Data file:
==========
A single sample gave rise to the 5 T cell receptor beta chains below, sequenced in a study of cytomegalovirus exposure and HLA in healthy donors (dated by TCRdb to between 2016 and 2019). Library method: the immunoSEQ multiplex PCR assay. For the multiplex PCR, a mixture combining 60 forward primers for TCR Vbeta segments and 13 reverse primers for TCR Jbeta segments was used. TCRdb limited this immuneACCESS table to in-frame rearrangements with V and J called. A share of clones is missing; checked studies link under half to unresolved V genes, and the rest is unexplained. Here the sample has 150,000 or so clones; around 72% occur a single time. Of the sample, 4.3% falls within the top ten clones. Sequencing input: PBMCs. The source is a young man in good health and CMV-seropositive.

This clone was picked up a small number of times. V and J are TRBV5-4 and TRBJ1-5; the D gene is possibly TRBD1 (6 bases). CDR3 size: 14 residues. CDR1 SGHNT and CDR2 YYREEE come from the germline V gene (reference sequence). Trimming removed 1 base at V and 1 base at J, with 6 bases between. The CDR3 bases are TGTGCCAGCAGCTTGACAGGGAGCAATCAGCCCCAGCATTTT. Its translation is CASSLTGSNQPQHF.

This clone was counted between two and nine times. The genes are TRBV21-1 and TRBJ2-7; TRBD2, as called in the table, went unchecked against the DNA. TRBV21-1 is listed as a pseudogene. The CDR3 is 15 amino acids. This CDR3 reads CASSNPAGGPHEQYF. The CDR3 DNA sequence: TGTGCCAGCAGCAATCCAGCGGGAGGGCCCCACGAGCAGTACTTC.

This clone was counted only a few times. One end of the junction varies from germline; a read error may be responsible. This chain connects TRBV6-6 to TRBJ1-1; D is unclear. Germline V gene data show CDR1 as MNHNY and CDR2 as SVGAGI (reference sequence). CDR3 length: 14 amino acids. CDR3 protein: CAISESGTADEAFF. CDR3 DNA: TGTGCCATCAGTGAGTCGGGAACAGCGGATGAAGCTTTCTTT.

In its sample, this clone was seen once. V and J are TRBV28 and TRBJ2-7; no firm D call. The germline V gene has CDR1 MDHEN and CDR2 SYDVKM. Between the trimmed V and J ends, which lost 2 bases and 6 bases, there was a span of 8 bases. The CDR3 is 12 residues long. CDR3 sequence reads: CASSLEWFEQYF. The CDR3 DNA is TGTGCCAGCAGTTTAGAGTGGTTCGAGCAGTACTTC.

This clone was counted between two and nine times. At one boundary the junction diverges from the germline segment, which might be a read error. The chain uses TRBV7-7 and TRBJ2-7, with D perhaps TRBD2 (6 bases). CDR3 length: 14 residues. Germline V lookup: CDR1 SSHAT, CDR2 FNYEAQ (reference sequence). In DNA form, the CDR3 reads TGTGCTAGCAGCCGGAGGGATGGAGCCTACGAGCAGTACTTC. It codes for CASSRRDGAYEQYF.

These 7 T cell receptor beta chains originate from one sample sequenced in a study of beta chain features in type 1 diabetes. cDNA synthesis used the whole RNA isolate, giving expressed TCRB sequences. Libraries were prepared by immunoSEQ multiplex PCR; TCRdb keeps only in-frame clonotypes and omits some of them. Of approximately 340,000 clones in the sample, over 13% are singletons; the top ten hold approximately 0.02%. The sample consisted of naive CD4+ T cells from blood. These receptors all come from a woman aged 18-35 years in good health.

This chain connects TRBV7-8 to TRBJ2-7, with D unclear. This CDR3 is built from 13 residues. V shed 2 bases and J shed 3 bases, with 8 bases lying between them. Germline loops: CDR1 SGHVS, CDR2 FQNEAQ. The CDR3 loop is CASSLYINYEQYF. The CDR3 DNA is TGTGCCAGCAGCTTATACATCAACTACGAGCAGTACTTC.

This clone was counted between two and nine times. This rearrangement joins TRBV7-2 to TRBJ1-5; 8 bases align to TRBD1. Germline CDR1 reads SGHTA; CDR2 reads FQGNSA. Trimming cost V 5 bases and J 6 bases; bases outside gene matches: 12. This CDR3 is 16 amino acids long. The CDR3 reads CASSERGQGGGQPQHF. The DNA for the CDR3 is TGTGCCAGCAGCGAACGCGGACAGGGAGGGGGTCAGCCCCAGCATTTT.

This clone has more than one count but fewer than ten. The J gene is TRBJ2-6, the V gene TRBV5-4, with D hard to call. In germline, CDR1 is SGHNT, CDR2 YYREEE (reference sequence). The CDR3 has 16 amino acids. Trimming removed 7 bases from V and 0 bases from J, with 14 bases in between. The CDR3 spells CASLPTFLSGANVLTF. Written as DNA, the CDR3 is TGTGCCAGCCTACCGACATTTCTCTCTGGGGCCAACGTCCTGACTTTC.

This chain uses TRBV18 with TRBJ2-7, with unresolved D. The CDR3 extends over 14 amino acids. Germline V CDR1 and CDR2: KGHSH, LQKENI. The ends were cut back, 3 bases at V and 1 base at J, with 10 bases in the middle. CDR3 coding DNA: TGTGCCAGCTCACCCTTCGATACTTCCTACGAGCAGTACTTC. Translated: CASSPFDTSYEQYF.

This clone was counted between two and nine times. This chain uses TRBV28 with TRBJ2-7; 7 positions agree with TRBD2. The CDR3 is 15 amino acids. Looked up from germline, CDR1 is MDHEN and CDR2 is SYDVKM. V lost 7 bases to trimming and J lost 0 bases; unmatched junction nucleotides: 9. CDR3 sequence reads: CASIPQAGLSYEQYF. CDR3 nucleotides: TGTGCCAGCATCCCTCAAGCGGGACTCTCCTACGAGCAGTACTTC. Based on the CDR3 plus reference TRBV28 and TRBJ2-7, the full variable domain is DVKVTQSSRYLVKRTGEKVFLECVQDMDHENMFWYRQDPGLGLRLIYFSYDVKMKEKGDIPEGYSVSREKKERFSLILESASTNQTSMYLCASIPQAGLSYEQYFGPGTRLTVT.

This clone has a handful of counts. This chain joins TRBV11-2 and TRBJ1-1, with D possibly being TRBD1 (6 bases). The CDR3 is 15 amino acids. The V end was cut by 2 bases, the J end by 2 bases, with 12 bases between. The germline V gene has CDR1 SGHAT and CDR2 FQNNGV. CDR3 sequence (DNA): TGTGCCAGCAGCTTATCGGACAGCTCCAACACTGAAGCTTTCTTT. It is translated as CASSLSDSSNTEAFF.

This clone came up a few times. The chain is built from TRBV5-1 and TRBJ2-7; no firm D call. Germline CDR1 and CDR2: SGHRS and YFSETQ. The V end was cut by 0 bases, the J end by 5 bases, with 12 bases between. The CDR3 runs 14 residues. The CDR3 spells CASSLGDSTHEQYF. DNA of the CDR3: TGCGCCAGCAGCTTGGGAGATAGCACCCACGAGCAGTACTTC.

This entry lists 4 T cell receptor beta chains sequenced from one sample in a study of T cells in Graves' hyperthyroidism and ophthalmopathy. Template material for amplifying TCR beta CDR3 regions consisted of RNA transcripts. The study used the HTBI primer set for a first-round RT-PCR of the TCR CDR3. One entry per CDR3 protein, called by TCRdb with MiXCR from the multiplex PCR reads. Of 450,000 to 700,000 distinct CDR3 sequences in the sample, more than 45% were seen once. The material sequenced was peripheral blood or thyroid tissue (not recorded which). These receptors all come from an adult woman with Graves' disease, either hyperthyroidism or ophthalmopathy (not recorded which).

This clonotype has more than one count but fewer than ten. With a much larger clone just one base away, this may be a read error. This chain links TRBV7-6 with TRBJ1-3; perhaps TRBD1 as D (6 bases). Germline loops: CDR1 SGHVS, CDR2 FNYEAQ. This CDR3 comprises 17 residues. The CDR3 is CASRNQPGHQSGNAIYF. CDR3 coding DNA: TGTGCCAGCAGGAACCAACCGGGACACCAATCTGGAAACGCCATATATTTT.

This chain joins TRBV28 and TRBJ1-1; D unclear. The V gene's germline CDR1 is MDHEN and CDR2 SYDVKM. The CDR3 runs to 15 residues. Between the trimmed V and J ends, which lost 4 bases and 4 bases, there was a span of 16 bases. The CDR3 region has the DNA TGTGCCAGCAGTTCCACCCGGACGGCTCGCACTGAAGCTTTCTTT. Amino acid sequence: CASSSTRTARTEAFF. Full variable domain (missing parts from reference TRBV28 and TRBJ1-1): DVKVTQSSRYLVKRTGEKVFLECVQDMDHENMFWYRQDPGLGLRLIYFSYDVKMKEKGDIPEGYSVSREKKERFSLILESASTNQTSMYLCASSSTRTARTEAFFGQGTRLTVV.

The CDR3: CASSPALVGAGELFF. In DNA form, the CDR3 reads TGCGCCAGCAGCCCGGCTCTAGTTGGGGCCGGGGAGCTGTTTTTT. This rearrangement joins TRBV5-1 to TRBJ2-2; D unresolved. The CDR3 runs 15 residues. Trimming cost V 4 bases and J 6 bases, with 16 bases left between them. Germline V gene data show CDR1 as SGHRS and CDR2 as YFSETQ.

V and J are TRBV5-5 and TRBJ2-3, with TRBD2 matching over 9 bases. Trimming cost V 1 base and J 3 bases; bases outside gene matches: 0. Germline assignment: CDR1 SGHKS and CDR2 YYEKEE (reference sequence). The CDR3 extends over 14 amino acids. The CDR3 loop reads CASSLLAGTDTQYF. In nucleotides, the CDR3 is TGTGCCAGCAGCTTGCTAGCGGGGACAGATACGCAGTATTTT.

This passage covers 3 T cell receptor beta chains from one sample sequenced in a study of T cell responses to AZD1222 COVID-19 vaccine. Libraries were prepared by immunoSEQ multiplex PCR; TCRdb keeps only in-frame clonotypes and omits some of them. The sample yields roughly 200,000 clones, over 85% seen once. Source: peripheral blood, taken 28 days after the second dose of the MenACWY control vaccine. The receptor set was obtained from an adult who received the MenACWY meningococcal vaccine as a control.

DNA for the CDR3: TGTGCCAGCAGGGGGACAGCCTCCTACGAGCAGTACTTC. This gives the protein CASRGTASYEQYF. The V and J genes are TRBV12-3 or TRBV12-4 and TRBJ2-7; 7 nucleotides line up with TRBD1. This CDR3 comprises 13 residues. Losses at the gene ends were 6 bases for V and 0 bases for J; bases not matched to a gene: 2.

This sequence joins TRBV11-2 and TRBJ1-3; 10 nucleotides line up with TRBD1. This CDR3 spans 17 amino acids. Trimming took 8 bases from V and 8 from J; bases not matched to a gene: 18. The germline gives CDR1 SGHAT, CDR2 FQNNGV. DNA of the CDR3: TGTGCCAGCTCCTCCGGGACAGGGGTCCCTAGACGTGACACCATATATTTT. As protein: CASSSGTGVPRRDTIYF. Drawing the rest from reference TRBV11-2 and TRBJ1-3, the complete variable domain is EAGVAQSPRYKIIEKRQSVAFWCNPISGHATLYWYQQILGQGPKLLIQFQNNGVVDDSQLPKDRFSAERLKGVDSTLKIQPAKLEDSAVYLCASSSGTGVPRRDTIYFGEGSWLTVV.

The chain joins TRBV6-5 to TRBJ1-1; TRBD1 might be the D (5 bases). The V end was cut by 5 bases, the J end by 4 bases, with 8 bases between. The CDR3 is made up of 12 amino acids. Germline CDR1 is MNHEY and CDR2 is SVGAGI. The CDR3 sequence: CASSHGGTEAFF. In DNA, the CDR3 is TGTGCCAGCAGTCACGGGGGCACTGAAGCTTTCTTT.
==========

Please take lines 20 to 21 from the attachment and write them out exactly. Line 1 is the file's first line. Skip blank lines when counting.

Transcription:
This passage covers 3 T cell receptor beta chains from one sample sequenced in a study of T cell responses to AZD1222 COVID-19 vaccine. Libraries were prepared by immunoSEQ multiplex PCR; TCRdb keeps only in-frame clonotypes and omits some of them. The sample yields roughly 200,000 clones, over 85% seen once. Source: peripheral blood, taken 28 days after the second dose of the MenACWY control vaccine. The receptor set was obtained from an adult who received the MenACWY meningococcal vaccine as a control.

DNA for the CDR3: TGTGCCAGCAGGGGGACAGCCTCCTACGAGCAGTACTTC. This gives the protein CASRGTASYEQYF. The V and J genes are TRBV12-3 or TRBV12-4 and TRBJ2-7; 7 nucleotides line up with TRBD1. This CDR3 comprises 13 residues. Losses at the gene ends were 6 bases for V and 0 bases for J; bases not matched to a gene: 2.